Home of Peace

Two heads are better
As we proceeded further north toward Maiduguri, I thought about the things that could happen that would make people say: What were you doing in Maiduguri? You don’t like your life abi? Or do you have two heads?

Photo by Zaynab Odunsi
Photo by Zaynab Odunsi

Thirty-five
Thirty-five – the number of check points we counted between Yola and Maiduguri. For each damaged thing that we passed – buildings fallen or with roofs blown out, the skeletons of burned vehicles by the roadside, a telecoms mast with metal fence hanging down like a banana peel – I tried to imagine what it’s like to be caught in the thick of mayhem. It is one thing to read a newspaper headline, ’Boko Haram Strikes Again, Kills 42’, and shake your head in a moment of sadness before your life takes you over again. It is another thing for one of the 42 to be that favourite customer or your nosy neighbour, your father, your friend. Or you.

What is in a name?
Sometimes, to give a name is to take a risk: that the prophecy in the name might never unfold, that the name becomes a painful irony. Perhaps ‘Home of Peace’ is a motto too big for any place to really live up to.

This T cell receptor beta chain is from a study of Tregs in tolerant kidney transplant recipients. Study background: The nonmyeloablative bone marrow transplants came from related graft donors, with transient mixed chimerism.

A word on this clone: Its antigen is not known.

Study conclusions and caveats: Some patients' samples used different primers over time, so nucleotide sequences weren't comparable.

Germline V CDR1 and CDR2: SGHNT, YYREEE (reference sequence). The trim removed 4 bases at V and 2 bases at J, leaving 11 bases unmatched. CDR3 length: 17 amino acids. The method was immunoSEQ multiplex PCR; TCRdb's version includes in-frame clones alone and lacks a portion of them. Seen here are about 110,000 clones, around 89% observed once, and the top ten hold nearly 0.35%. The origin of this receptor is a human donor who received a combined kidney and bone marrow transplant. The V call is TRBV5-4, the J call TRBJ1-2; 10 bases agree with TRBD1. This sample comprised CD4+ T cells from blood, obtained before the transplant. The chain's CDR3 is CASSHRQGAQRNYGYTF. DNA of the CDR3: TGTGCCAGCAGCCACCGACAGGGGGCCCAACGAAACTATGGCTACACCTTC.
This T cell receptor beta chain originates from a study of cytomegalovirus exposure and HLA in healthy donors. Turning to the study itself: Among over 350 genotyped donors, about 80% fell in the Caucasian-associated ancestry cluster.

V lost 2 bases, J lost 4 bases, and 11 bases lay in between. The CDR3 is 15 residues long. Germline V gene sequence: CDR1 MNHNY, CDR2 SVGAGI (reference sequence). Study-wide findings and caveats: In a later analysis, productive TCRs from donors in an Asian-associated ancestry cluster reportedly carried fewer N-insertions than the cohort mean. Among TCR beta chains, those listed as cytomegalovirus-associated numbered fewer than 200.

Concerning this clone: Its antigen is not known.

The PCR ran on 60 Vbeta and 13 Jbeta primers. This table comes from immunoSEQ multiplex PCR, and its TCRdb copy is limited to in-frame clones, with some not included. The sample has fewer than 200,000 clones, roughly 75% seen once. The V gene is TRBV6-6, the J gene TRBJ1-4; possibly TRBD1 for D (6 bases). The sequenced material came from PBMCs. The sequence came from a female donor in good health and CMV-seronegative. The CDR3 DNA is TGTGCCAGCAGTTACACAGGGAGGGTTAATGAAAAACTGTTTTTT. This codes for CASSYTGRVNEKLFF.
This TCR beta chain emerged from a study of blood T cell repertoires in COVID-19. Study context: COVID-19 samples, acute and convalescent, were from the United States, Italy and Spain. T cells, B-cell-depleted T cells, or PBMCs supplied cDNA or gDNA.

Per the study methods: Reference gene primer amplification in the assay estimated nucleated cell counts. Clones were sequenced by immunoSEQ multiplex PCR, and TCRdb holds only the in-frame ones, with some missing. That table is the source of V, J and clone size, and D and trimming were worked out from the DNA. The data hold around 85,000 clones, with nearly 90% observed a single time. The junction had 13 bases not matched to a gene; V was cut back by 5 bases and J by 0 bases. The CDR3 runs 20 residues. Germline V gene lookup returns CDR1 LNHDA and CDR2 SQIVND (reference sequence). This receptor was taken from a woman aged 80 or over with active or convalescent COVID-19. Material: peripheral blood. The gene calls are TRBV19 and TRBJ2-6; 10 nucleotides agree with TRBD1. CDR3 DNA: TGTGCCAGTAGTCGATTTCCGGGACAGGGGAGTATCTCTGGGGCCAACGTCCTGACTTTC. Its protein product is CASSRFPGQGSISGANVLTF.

But Borno is not just IEDs and scattered bodies. There are people here. People like Sanni, whose photo studio would become an impromptu overnight refuge for staff and customers when trouble erupted in the city without warning and to step outside would mean certain death; people like the hotel manager who when asked, ‘Is the food good here?’, shrugged and gave an unexpectedly honest yet hilarious (to me at least) answer: ‘Well, they are trying’. There is the soldier we met at the garrison shop who, when he heard we were from Lagos, said, ‘Greet my wife and children in Ikorodu when you go back’; and there is the Sector 6 commander who saw this group of strangers with cameras and sunglasses and had the patience to say to us, ‘This is Maiduguri; we operate differently here’, before sending us in a military convoy to the 7 Division Garrison so we could get approval to do our work. People who daily invest their lives in this place.

'The Maiduguri gaze'; Photo by Emeka Okereke)
‘The Maiduguri gaze’; Photo by Emeka Okereke

The Maiduguri gaze
While things are not yet as they should be, while the Maiduguri gaze is still one of wariness, caution, there is an energy that pulses through the streets. There are those who continue to make their lives here.

There are no quick fixes or simple answers, but this much is sure: Borno is more than just a place for counting dead.